History usually tend to overlook the contributions of Revolutionary Women that have sacrificed their time and effort to work for a better world. And there are a lot of women who have participated in the historic revolutions and that played a vital role. They may be women of a different political sphere, some of them armed with guns and other armed with just a pen, but they all fought hard for something in which they believed.
A lot of people know Nadezhda Krupskaya as the wife of Vladimir Lenin, but Nadezhda was a revolutionary Bolshevik and a combative politic. She was very involved in a wide variety of political activities, including being named Vice Minister of Education of the Soviet Union from 1929 until her death in 1939. After the revolution she dedicated her life to improve the education possibilities for the workers and farmers, for example, in achieving that the libraries were open for everybody.
Constanza Markievicz (née Gore-Booth) was a revolutionary, suffragette and socialist Anglo-Irish countess. She participated in the Irish independent efforts, like the Easter Uprising of 1916, in where she had a leading role. After the episode, she was condemned to the death sentence, but was pardoned shortly after.
Constanza was one of the first women in the world to have a political office (Work Minister of Irish Republic, from 1919 to 1922), and also was the first woman ever to be elected to the British House of Commons (December, 1918) – a position she rejected due to the abstentionist policies of the Sinn Féin.
During the Mexican Revolution, the women soldiers known as soldaderas went into battle along men despite facing abuse really often. One of the most known soldaderas was Petra Herrera, who, when dressed as a man, was also known as “Pedro Herrera”. Her leadership was exemplary, she participated in the Torreón’s second battle, alongside 400 women. Unfortunately, Pancho Villa was not willing to give credit to a woman and never got promoted to General. As a response, Petra left Pancho’s forces and formed her own women brigade.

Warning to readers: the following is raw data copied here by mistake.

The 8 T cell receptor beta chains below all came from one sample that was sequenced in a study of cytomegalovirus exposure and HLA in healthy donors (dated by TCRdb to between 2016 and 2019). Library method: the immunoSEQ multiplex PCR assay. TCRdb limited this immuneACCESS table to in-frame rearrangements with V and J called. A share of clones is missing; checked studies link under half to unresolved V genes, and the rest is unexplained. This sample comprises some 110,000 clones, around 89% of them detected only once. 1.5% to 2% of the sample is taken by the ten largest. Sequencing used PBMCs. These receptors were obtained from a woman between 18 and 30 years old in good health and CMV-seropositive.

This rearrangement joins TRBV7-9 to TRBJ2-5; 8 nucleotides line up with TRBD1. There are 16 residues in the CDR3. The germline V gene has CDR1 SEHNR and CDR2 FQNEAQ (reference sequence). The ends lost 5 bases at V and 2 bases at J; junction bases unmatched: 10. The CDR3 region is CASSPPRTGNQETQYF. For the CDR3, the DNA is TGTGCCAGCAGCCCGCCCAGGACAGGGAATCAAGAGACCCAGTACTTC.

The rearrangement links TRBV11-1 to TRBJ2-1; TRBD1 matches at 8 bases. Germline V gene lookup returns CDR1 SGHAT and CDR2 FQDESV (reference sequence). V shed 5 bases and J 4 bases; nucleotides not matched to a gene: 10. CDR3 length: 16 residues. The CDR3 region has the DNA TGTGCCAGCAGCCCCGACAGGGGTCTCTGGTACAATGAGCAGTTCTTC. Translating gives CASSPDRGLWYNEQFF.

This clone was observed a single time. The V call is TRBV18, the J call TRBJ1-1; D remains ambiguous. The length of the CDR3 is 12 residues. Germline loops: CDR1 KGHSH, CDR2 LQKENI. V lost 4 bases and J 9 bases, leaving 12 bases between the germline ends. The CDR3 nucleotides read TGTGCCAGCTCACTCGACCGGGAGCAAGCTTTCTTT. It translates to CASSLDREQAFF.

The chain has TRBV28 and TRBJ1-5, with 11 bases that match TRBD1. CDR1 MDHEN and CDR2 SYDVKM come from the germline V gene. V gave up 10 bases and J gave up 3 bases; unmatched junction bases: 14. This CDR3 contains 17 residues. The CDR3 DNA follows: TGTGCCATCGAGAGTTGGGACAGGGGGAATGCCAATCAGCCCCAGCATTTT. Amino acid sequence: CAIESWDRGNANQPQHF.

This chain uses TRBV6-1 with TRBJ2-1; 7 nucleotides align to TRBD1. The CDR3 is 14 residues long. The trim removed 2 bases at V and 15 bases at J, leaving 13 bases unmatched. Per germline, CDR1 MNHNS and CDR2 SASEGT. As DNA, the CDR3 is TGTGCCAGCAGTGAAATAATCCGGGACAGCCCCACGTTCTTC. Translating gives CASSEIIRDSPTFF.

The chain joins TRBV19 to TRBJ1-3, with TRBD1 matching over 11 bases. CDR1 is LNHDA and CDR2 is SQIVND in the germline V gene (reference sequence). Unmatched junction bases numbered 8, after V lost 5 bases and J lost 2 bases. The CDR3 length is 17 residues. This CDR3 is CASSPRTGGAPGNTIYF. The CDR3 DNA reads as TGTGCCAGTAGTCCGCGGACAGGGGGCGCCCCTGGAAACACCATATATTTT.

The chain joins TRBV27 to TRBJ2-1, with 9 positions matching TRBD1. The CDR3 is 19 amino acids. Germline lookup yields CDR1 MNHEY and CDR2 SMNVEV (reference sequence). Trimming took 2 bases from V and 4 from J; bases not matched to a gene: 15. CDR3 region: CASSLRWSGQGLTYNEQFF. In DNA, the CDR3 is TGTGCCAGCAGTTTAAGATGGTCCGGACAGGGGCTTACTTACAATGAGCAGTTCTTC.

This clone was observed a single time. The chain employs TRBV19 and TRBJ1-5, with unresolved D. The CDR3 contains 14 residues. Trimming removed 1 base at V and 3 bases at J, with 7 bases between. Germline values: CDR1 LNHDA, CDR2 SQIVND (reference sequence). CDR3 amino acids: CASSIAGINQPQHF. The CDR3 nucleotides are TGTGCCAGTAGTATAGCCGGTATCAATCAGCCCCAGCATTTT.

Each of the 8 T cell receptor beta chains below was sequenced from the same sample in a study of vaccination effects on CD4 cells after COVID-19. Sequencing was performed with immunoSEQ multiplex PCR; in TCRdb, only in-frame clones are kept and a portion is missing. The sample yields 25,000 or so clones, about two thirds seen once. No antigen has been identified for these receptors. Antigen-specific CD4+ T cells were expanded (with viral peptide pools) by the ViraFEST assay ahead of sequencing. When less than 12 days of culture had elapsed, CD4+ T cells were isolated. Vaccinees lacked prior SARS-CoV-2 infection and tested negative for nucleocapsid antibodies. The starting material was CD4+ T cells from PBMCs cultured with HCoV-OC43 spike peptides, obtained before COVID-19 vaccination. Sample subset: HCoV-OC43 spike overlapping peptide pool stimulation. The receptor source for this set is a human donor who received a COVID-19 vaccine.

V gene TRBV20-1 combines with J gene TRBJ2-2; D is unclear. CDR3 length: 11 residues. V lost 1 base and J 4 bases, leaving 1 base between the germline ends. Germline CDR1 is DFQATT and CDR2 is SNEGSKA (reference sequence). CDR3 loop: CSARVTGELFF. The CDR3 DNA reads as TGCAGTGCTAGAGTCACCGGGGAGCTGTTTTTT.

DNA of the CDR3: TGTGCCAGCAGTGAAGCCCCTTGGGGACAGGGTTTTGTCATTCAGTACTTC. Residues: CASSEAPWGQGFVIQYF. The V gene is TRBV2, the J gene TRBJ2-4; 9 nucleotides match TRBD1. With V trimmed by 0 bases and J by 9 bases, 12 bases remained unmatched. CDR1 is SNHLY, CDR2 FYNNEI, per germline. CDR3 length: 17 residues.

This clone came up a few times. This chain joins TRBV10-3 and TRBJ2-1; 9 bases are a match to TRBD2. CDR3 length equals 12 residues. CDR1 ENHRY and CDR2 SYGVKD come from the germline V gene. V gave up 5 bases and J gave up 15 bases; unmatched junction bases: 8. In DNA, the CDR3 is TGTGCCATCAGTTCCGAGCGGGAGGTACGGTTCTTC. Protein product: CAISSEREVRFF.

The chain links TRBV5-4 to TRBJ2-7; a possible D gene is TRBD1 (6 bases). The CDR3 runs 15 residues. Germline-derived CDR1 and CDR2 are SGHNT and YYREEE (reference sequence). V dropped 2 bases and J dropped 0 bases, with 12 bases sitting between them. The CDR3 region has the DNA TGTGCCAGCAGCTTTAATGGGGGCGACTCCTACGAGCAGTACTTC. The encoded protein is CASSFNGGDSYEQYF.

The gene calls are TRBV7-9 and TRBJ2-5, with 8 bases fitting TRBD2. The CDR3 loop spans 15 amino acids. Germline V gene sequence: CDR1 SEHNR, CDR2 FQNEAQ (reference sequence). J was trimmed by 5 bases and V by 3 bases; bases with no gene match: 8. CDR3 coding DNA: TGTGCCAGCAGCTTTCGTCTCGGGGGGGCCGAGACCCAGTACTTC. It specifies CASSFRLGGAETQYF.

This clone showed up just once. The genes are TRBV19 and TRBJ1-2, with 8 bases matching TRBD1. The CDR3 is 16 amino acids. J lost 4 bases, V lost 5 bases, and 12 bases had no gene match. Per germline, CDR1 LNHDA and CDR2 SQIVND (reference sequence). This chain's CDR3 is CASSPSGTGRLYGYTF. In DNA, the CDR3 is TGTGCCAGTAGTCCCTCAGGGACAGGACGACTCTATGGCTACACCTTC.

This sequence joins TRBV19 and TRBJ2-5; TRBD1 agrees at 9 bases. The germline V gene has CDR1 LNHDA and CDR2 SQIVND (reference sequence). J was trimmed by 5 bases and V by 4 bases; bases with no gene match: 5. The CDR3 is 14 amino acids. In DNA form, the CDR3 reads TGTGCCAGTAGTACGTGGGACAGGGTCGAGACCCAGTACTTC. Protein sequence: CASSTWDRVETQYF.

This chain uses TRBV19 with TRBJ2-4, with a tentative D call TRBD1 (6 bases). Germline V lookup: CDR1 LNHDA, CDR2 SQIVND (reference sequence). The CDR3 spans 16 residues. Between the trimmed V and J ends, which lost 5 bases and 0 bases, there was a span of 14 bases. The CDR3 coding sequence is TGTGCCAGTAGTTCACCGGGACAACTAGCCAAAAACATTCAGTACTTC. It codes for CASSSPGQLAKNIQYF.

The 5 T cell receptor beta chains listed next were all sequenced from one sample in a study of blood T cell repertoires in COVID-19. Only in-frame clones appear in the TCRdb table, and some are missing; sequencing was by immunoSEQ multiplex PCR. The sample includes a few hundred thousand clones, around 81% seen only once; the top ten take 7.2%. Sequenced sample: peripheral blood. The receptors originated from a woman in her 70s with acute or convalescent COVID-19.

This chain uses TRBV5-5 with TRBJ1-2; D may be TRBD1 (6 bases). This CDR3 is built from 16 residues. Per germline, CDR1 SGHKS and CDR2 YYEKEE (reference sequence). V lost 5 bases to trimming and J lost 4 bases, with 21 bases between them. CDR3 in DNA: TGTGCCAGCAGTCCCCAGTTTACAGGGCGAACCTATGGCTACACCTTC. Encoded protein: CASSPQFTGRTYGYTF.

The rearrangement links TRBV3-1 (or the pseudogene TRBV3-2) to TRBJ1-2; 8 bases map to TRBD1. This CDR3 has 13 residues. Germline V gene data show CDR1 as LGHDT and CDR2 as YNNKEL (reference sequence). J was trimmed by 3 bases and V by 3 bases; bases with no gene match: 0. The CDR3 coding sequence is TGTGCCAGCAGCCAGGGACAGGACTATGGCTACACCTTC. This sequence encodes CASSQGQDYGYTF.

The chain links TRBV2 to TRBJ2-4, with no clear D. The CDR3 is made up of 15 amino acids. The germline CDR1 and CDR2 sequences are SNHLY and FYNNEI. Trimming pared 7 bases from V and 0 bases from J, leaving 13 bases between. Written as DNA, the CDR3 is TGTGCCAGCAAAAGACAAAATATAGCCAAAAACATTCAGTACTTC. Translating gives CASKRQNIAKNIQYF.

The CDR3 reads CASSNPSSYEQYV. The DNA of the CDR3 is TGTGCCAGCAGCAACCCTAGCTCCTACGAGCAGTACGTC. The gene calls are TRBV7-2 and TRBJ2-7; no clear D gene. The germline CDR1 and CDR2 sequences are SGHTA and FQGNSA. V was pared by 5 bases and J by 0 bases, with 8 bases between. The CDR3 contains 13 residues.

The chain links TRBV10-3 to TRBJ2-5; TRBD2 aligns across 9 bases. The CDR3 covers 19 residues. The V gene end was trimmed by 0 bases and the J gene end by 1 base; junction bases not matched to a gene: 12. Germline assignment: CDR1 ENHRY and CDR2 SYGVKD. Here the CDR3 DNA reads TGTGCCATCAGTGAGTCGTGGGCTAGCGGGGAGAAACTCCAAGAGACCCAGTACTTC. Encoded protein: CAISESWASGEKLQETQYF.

Nwanyeruwa, an Igbo woman of Nigeria, unleashed a short war, that is thought to be the first great challenge to the British authority at Western Africa during the colonial age. In November 19 of 1929, after a discussion about taxes between Nwanyeruwa and a census authority called Mark Emereuwa, the Women’s War was unleashed. Around 25.000 women from all around the region participated in the protests until they forced the British to abandon their tax plans, along with many forced resignations of Warrant Chiefs.
Lakshmi Sahgal, commonly known as “Captain Lakshmi”, was a revolutionary of the independent movement of India, an officer of India’s National Army, and later, Women’s Issues Minister for the Azad Hind government. In the 40s, she was part of women only brigade that pretended to overthrow the British Raj of the colonial India. The brigade was one of the few women conformed brigades of World War II. She was named after Rani Lakshmibai, another famous revolutionary Indian woman and one of the main figures of the Indian rebellion of 1857.
German revolutionary Sophie Scholl was a founding member of the non-violent anti-nazi resistance group The White Rose, which resisted Hitler’s regime through anonymous pamphlets and graffitis. In February 1943, she and other members of her organization were arrested for distributing leaflets at the Munich University and sentenced to death by beheading.
Blanca Canales was a Puerto Rican nationalist that helped organize the Daughters of Freedom, the women’s branch of the Puerto Rican Nationalist Party. She led a rebellion, known as the Jayuya Uprising, and entered history ass one of the few female revolutionary leaders to rise against the United States.
In October 30, 1950, Blanca and others took up the arms they had stored in her house and went to the city of Jayuya, where she and her comrades occupied the police station, burned down the post office, cut the telephone cables and rose the Puerto Rican Flag in defiance to the Gag Law imposed by the US. She and the other nationalists were detained and sentenced to life in prison.
Most people know who Fidel Castro and Che Guevara are, but few have heard about Celia Sánchez, a fundamental militant in the Cuban Revolution. After the coup d’État made on March 10, 1942, Celia joined the struggle against Batista’s government. She was one of the founders of the 26 of July Movement and the leader of combat squads throughout the revolution, she controlled the resources of the group and even arranged the disembarking of the Granma, which transported 82 combatants from Mexico to Cuba to defeat Batista. After the Revolution triumphed, Celia stayed loyal to it and had a close friendship with Fidel Castro until her death in 1980.
Kathleen Cleaver Neal
Kathleen Cleaver Neal was a member of the Black Panther Party and the first woman to take part at the highest decision-making level of the organization. She was a spokeswoman and press secretary and organized the national campaign to free the minister of the Defense Party, Huey Newton, who had been imprisoned. She and other female Black Panthers such as Angela Davis were exemplary fighters of the revolution.
This Egyptian women unleashed the 2011 uprising in her country through a blog, encouraging others to join her to protest at the Tahrir square. She’s one of the leaders of the Egyptian revolution and a prominent member of the Youth Coalition of the Egyptian Revolution.
Source: Resumen Latinoamericano / The Dawn News /